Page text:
<p>Formal applications for research degree study should be made online through the&nbsp;<a href="https://www.leeds.ac.uk/research-applying/doc/applying-research-degrees">University&#39;s website</a>. Please state clearly in the Planned Course of Study that you are applying for <em><strong>PHD Statistics FT</strong></em> and in the research information section&nbsp;that the research degree you wish to be considered for is <em><strong>Multivariate Peaks-Over-Threshold (POT) Modelling of Nonstationary Air Pollution Concentration Data</strong></em>&nbsp;as well as <span class="underline_text"><a href="https://eps.leeds.ac.uk/maths/staff/4008/dr-leonid-bogachev">Dr Leonid Bogachev</a></span> as your proposed supervisor.</p> <p>If English is not your first language, you must provide evidence that you meet the University&#39;s minimum English language requirements (below).</p> <p style="margin-bottom:11px"><em>As an international research-intensive university, we welcome students from all walks of life and from across the world. We foster an inclusive environment where all can flourish and prosper, and we are proud of our strong commitment to student education. Across all Faculties we are dedicated to diversifying our community and we welcome the unique contributions that individuals can bring, and particularly encourage applications from, but not limited to Black, Asian, people who belong to a minority ethnic community, people who identify as LGBT+ and people with disabilities. Applicants will always be selected based on merit and ability.</em></p> <p class="MsoNoSpacing">Applications will be considered on an ongoing basis. &nbsp;Potential applicants are strongly encouraged to contact the supervisors for an informal discussion before making a formal application. &nbsp;We also advise that you apply at the earliest opportunity as the application and selection process may close early, should we receive a sufficient number of applications or that a suitable candidate is appointed.</p> <p>Please note that you must provide the following documents at the point you submit your application:</p> <ul> <li>Full Transcripts of all degree study or if in final year of study, full transcripts to date</li> <li>Personal Statement outlining your interest in the project</li> <li>CV</li> <li>Funding information including any alternative sources of funding that you are applying for or if you are able to pay your own fees and maintenance</li> </ul> <p>&nbsp;</p>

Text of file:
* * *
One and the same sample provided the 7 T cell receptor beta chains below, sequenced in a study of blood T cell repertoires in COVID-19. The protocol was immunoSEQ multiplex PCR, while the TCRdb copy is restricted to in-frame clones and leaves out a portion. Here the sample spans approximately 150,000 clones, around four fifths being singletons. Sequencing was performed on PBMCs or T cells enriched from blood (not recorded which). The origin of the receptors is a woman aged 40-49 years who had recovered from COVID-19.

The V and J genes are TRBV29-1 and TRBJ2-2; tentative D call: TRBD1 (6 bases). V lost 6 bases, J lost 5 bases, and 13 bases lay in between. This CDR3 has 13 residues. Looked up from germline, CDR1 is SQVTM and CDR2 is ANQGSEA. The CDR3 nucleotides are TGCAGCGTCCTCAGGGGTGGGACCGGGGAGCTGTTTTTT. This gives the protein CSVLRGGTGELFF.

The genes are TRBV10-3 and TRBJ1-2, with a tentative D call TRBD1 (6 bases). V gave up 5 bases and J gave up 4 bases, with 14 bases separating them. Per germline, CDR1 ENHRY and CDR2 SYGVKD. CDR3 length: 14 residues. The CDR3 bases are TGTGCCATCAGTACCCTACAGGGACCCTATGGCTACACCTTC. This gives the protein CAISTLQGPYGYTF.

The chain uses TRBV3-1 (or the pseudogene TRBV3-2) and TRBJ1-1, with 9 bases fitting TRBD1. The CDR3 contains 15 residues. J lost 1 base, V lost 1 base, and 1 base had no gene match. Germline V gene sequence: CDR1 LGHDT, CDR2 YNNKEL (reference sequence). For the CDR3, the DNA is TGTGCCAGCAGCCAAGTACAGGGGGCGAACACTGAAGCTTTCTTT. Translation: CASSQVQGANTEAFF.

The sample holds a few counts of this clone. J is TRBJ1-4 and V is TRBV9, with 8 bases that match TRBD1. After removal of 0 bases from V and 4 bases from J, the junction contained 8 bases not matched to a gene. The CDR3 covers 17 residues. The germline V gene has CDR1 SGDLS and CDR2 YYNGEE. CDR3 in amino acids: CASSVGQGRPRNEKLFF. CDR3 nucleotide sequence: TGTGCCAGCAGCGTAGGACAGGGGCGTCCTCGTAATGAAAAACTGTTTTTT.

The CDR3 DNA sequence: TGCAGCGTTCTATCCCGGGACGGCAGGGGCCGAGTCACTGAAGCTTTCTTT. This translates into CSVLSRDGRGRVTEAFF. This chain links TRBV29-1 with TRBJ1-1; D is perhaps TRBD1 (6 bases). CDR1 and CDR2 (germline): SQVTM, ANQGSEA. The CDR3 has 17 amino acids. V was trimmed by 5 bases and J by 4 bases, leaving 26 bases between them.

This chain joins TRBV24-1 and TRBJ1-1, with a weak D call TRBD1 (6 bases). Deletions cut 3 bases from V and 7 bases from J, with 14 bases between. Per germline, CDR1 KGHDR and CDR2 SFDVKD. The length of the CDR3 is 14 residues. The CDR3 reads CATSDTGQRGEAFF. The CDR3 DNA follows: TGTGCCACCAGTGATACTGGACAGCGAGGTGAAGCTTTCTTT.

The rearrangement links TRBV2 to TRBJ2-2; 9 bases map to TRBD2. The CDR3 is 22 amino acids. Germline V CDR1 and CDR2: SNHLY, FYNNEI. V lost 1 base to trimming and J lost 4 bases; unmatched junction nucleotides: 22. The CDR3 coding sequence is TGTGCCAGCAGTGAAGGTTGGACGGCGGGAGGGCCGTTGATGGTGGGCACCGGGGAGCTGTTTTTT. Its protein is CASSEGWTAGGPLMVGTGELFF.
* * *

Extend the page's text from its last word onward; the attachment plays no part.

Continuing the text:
Applicants to research degree programmes should normally have at least a first class or an upper second class British Bachelors Honours degree (or equivalent) in an appropriate discipline.